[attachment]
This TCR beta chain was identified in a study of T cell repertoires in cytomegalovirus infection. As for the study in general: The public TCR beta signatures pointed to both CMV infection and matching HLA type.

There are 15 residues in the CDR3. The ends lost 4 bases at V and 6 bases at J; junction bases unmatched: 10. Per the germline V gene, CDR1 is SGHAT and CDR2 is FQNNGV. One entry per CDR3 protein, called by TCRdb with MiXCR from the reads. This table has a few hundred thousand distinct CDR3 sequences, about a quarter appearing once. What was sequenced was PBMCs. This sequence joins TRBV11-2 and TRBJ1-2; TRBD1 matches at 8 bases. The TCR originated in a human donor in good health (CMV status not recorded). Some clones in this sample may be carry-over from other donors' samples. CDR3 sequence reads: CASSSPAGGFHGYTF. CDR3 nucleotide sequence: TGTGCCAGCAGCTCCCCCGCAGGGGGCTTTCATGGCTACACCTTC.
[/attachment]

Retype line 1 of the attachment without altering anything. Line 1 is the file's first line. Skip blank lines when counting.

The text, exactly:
This TCR beta chain was identified in a study of T cell repertoires in cytomegalovirus infection. As for the study in general: The public TCR beta signatures pointed to both CMV infection and matching HLA type.